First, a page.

When you are pregnant, there is never a one-size-fits-all answer for anything. While most parents can’t wait to start preparing for their baby’s arrival, a few may feel more apprehensive about the process. Luckily, these ten items cover the basics of getting ready to bring a baby home.

Set up the crib. Starting around the sixth month it is a good idea to begin to prepare the nursery. Choosing and setting up a crib or bassinet well in advance not only prevents last-minute panic, it can also help you start to realize that this pregnancy really is going to end with a baby in your home.

Prepare for diapering and feeding. Sleep, food, and diapering will cover most of the baby’s needs for the first several weeks. If you have those three areas covered, you can call your nursery complete – or you can go on to create a baby palace, it’s up to you.

St up the car seat. You will not be allowed to bring your baby home without a car seat. Before the baby arrives, make sure that you practice installing the seat properly. Many police and fire departments provide free checks to be sure car seats are installed the right way.

Pack a bag for the hospital. Include the items you will need for labor and delivery, the things your coach will need, items for your hospital stay (hospital time is ideal for finishing birth announcements; bring along announcements, envelopes, and postage), and an outfit and blankets for bringing the baby home.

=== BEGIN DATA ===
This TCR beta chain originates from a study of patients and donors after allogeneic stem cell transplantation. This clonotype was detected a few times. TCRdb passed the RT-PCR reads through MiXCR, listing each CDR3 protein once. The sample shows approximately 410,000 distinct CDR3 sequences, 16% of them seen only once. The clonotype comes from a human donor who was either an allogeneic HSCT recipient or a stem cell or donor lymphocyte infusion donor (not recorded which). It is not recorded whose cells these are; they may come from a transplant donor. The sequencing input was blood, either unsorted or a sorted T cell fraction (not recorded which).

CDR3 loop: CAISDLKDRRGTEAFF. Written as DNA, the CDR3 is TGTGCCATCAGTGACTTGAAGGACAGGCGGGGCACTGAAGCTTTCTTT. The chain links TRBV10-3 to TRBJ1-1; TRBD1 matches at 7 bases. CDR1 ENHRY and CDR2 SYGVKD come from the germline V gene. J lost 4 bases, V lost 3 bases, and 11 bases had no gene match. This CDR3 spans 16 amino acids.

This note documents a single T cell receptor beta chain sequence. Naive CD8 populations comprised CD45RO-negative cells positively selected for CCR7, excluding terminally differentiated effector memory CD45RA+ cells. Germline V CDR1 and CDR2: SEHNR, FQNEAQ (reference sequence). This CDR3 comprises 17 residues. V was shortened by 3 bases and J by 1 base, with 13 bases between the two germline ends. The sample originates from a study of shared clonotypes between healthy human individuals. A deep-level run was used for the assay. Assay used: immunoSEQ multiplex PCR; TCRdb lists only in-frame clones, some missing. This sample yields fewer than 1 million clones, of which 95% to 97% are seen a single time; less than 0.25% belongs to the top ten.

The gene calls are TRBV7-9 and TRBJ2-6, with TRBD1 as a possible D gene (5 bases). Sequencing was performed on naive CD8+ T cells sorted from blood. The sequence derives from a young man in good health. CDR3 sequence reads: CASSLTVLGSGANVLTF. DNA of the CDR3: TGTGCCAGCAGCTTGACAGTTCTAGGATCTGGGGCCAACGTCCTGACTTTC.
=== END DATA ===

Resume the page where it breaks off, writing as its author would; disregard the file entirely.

Prepare to take pictures. It can seem like those first days with the baby will last forever and that you will never forget a moment, but babies change by the hour. Whether or not you want to chronicle labor and delivery, take a camera to the hospital to record the baby’s precious first days. Many hospitals will take pictures for birth announcements, but taking your own will save a lot of money.

Choose your pediatrician and day care if needed. Do this research early so you don’t find yourself scrambling at the last minute.

Prepare birth announcements. Choosing the type of birth announcements you want to use and addressing envelopes early will save time later when it is most precious. Preparing birth announcements is a great job for late in the pregnancy when your energy is low, but your desire to feel prepared is high.

Buy a baby care book. At some point you will be up in the middle of the night wondering if what your baby is doing is normal. Have a reference on hand, but don’t spend much time with it yet. After the baby comes, you will have a better idea of what you need to know and what you don’t.

Inventory and wash baby items. If you are having any showers, wait until they are done to take stock of what you’ve got. Don’t worry if you don’t have absolutely everything. The baby’s needs for the first months are really only to be warm, dry, well-fed, well-rested, and well-loved.

Cook and freeze meals for after the baby comes. Even if you have a good support system close by, these meals will be lifesavers during those first sleep deprived weeks.


Erin Martin is a guest author on behalf of PaperStyle Company, a retailer of greeting cards and invitations.

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